"Matters of state?" Michelle asked.

Treschi shot her an annoyed look, like he wanted to fry her mind for wasting his time.  "It doesn't concern you, kitty."  Then his expression changed completely, and he was all smiles as he turned back to Irene.  "I need to get back to the Terran Republic before my allies screw up my last decade's work."  Then he paused, thinking for a moment, and snapped his fingers.  "Oh!  And I want you to contact your Regent.  Tell him I'll soon have a small favor to ask."

"Certainly, M. Treschi," York replied.  She looked towards Bishop and Fisher with a smile, saying, "You'll be contacted later."  She led Treschi out of the hotel room and closed the door behind her.

Bishop and Fisher took showers and went to bed—it had been a very long night.  They were awoken by an alarm at four in the morning.  William immediately jumped to his feet, looked around, and located the source of the noise: it was coming from the communication equipment they'd used to contact Goldworth.  Bishop quickly assembled the device on the desk and activated it.  A holoprojection immediately popped up, and Captain Gergenstein's face hovered about a foot off the desk.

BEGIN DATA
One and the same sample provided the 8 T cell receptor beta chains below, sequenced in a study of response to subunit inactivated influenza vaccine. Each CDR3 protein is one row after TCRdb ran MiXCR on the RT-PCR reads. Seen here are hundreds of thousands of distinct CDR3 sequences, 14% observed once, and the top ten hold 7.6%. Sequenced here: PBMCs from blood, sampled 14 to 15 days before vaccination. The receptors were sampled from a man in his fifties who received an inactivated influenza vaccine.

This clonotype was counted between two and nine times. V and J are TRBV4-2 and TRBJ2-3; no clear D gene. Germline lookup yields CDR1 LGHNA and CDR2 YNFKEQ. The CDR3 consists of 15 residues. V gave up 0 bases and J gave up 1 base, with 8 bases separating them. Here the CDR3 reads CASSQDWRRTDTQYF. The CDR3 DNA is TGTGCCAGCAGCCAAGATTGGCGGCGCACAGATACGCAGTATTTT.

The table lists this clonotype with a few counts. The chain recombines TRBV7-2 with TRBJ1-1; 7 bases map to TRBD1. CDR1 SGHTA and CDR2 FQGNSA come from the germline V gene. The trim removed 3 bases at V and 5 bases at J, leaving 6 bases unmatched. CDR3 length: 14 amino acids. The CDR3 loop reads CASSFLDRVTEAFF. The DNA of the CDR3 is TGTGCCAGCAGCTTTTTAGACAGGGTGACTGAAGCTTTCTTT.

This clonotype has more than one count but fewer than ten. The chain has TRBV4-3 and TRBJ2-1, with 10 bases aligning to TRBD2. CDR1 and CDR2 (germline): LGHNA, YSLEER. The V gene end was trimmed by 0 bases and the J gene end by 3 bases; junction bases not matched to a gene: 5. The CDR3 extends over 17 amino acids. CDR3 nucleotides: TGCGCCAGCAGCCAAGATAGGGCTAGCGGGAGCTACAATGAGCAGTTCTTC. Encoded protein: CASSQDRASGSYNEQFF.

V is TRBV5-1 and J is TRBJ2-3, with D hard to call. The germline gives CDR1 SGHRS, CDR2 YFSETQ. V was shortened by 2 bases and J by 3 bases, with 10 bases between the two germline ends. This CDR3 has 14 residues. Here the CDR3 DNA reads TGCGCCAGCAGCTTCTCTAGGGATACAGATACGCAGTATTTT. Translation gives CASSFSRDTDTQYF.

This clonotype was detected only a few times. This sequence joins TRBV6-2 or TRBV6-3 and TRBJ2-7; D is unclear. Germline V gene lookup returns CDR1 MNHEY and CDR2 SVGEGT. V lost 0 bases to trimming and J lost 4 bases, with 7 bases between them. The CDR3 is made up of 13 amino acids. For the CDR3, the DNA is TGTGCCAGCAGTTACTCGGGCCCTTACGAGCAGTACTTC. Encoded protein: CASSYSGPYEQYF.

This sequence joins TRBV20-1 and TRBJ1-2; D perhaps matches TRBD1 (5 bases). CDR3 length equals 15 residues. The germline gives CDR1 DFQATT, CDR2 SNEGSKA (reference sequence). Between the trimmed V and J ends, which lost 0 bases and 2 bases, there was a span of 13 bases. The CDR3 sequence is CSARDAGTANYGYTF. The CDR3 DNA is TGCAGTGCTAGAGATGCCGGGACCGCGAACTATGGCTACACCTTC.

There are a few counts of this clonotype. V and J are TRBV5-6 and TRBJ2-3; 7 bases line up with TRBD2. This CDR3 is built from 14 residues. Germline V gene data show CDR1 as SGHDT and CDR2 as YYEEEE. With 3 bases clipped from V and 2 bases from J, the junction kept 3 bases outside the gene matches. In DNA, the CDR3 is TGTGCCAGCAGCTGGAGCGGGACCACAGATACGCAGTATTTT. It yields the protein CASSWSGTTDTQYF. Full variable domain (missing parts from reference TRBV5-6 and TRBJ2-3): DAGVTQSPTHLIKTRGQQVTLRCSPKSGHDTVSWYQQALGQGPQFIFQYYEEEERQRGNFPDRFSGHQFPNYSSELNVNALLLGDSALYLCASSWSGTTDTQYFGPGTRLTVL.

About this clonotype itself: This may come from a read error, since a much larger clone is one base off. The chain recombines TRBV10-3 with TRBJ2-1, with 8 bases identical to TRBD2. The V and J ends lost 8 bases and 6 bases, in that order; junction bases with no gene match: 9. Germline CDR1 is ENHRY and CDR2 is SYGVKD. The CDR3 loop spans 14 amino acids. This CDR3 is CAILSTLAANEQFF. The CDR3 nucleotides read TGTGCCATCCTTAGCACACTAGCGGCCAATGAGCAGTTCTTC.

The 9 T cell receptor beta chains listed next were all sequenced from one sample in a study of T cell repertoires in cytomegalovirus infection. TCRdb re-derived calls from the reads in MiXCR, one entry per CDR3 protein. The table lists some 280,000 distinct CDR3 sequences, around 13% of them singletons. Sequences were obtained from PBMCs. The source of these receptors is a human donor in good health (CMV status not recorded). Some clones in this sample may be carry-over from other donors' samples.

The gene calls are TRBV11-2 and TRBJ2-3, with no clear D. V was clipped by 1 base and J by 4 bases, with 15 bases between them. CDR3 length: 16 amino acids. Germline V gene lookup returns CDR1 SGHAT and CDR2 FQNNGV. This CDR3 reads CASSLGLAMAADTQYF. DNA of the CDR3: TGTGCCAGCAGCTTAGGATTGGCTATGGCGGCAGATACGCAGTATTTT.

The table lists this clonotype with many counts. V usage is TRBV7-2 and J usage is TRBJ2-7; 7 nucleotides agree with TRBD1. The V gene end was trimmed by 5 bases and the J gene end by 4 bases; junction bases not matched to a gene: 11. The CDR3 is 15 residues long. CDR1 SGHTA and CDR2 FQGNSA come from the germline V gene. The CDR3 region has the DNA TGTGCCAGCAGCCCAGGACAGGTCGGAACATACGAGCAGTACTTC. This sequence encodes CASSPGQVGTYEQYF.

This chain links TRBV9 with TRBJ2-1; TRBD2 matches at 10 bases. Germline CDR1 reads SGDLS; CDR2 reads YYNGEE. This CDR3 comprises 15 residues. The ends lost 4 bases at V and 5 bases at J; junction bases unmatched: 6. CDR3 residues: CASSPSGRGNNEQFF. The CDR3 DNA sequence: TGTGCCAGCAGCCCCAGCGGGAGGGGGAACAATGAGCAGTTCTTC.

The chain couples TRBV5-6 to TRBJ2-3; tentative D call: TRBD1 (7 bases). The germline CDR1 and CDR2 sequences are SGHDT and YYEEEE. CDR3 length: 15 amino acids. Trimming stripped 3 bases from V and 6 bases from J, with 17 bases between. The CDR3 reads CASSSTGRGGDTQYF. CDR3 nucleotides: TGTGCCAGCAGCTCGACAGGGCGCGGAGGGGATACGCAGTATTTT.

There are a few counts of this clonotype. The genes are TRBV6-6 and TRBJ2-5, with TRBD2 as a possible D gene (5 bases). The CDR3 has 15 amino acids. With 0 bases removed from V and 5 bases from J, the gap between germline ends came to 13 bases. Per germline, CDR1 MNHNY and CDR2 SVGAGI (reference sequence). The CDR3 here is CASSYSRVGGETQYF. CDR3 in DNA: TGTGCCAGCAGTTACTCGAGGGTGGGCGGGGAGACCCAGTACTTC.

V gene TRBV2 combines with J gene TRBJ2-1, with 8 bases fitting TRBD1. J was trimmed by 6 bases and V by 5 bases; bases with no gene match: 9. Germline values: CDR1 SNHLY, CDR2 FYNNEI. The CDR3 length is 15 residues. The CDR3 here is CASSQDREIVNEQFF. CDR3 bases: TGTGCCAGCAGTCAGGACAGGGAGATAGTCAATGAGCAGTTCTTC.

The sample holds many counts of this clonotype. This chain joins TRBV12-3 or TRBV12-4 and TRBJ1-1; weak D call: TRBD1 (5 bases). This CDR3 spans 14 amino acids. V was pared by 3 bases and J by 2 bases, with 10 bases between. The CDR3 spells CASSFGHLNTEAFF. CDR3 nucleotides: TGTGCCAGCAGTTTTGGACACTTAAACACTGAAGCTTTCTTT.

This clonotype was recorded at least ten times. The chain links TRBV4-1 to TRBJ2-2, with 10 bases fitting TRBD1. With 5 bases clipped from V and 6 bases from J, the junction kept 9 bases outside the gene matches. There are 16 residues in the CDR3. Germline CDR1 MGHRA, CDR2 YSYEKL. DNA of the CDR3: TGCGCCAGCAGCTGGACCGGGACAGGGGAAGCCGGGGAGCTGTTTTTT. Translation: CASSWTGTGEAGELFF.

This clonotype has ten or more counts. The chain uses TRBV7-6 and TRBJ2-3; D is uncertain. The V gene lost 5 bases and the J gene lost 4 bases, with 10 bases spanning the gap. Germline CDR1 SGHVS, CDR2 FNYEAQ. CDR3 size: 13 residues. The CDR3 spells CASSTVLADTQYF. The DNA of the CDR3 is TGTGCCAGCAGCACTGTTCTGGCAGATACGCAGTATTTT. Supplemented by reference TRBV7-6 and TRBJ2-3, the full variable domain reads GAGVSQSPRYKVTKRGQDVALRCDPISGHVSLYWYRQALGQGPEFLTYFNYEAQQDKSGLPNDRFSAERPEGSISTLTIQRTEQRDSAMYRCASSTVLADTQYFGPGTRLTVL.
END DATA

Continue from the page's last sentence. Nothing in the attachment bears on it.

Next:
"Major Bishop?  Captain Fisher?"

Michelle wiped the sleep from her eyes.  "Yes?"

"We've just been informed that Aisha Ramirez and two of her bodyguards were murdered earlier tonight."

William did his best to act surprised.  "What?!"

"I'm afraid so."  Gergenstein nodded.  "The Ministry authorities investigating the assassination and have already apprehended two Yakuza suspects they believe are responsible."  The officer was noticeably upset; he would be pacing if it didn't mean leaving the camera's view.  "Thankfully, the Ministry still wants to go through with the unification… but I don't want to give them any excuse to change their mind.  When was the last time you two were on leave?"

Bishop exhaled and had to think about it.  "We haven't been on leave for over three years."

"Good.  I want you off Midgar yesterday."

"How?" Michelle asked.